Friday, January 05, 2018

A Bittersweet Triumph

I've been fascinated with the game of Go since I was young. As a kid I played a fair bit of chess, never seriously, but I could usually beat my peers. That was balanced by regularly getting thrashed by a 90 year old in my neighborhood that I was conscripted to play with. After I discovered Go I pretty much gave up on Chess. My business partner and I used to play a lot of Go in the early days of our company. It was a good way to occupy our time on business trips. We were never very good, and almost never played with anyone else, but it was a fun mental challenge. I still play regularly on my iPad against SmartGo Kifu and Crazy Stone (which claims to use deep learning), but only small 9x9 games. (and I'm still not any good!)

One of the things that attracted me to Go was that it wasn't amenable to the same techniques that were used in software to conquer Chess. Of course, I don't believe there is any magic in human brains, so presumably there was a way for computers to handle it. Until AlphaGo, most people believed it would be a long time, perhaps a decade, before computers could beat the best human players. So it was a bit of a shock to everyone when AlphaGo recently beat the worlds best human players.

I highly recommend the full length (90 min) documentary about AlphaGo - a Go playing computer program developed by DeepMind, a company owned by Google. (Don't be scared off by "AI". The documentary isn't technical, it's more about the people.) It's available on Netflix, iTunes, Google Play, and Amazon.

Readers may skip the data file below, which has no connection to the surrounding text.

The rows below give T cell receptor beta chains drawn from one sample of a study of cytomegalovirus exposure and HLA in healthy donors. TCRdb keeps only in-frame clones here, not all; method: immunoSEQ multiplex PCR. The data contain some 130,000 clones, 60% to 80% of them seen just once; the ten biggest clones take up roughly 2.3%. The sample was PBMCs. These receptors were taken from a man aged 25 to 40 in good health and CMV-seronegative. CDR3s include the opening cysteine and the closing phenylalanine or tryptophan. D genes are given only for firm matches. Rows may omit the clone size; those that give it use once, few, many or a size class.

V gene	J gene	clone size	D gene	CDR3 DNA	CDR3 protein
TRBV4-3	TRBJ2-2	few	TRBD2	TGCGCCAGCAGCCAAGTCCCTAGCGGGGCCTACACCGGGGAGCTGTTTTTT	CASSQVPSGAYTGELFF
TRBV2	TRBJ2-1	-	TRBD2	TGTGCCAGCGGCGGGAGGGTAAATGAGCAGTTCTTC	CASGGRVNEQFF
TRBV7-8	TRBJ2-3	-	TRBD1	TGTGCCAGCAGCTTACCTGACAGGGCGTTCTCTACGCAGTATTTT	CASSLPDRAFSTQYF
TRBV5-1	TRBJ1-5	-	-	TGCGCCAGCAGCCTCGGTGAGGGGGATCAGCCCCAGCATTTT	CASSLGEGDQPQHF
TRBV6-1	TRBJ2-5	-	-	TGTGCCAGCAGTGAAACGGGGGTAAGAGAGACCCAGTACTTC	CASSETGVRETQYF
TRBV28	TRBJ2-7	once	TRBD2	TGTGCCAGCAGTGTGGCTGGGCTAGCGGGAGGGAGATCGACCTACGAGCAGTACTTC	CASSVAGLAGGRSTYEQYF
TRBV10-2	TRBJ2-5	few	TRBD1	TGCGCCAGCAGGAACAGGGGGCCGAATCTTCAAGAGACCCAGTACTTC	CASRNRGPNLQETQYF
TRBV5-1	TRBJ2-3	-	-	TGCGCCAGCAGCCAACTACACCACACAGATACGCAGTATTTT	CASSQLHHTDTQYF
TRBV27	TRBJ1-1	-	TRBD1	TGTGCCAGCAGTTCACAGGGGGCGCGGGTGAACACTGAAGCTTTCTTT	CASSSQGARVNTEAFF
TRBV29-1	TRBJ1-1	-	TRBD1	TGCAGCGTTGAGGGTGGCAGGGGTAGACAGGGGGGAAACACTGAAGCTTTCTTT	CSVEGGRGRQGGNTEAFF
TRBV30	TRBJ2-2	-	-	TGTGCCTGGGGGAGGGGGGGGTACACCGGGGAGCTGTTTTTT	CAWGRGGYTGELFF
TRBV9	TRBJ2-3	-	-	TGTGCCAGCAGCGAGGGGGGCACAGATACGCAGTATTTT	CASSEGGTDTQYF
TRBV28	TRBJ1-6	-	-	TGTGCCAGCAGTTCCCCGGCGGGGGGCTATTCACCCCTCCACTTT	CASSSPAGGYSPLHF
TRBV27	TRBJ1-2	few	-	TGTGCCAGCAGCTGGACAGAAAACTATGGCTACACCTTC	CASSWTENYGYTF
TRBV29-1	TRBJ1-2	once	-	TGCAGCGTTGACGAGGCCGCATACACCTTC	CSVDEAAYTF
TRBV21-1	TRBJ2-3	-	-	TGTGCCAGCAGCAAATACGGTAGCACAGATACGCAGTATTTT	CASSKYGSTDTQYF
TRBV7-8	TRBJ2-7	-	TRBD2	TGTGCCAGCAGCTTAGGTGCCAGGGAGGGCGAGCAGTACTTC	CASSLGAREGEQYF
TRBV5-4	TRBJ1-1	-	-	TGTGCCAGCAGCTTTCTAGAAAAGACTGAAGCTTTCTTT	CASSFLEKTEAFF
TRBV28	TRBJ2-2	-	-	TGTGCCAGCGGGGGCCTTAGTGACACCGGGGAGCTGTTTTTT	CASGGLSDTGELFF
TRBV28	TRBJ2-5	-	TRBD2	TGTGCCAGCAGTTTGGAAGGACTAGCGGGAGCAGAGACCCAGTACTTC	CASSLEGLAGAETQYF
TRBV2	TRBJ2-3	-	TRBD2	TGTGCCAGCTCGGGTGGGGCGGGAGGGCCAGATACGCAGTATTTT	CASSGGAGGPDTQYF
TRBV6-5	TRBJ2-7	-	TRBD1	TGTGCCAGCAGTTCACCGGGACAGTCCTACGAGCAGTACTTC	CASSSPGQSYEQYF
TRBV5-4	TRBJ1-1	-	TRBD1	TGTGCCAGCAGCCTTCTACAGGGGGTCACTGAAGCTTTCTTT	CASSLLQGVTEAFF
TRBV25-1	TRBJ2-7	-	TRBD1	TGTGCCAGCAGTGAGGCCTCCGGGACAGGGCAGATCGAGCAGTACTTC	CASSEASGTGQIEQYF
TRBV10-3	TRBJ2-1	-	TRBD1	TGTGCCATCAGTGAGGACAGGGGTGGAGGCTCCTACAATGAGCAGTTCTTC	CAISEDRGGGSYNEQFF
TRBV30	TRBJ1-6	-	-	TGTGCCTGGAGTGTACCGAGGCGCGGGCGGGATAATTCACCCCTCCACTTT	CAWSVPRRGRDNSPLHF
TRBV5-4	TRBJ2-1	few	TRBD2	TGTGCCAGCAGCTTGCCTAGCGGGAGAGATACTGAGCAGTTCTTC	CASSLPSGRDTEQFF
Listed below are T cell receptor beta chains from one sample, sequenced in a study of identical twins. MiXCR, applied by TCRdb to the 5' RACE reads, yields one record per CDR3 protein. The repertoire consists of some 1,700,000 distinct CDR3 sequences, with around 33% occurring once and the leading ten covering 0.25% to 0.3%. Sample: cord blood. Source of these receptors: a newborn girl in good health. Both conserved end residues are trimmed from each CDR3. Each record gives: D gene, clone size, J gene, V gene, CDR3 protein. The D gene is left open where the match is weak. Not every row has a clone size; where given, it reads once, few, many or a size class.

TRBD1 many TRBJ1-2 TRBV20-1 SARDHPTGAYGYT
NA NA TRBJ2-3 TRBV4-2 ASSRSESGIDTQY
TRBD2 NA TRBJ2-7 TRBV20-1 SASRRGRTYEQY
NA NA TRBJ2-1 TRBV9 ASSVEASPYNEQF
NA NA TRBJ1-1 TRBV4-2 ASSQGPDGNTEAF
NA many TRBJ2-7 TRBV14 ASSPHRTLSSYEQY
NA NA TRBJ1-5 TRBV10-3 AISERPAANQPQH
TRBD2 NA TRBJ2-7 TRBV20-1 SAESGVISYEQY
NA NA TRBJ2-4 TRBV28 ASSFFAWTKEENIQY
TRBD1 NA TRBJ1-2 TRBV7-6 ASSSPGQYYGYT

For more of the technical details, see the Nature articles. They're behind a paywall on the Nature web site, but they seem to be available on Scribd - Mastering the game of Go with deep neural networks and tree search and Mastering the game of Go without human knowledge

I've never been involved in AI, but it's always fascinated me. It was one of the original reasons I got into computers. In the early days there was a lot of hype about neural networks. But they didn't live up to their hype and there was a backlash that meant they were downplayed for many years. Recently they've seen a huge comeback and are now living up to much of those original hopes. Partly that's because of advances in hardware like GPU's.

The first AlphaGo was trained partly on human games. Its successor, AlphaGo Zero, learned completely on its own, by playing itself. It surpassed the earlier version in a matter of days. Not long after, the AlphaGo project was ended and the team was disbanded. I guess it's a done deal.

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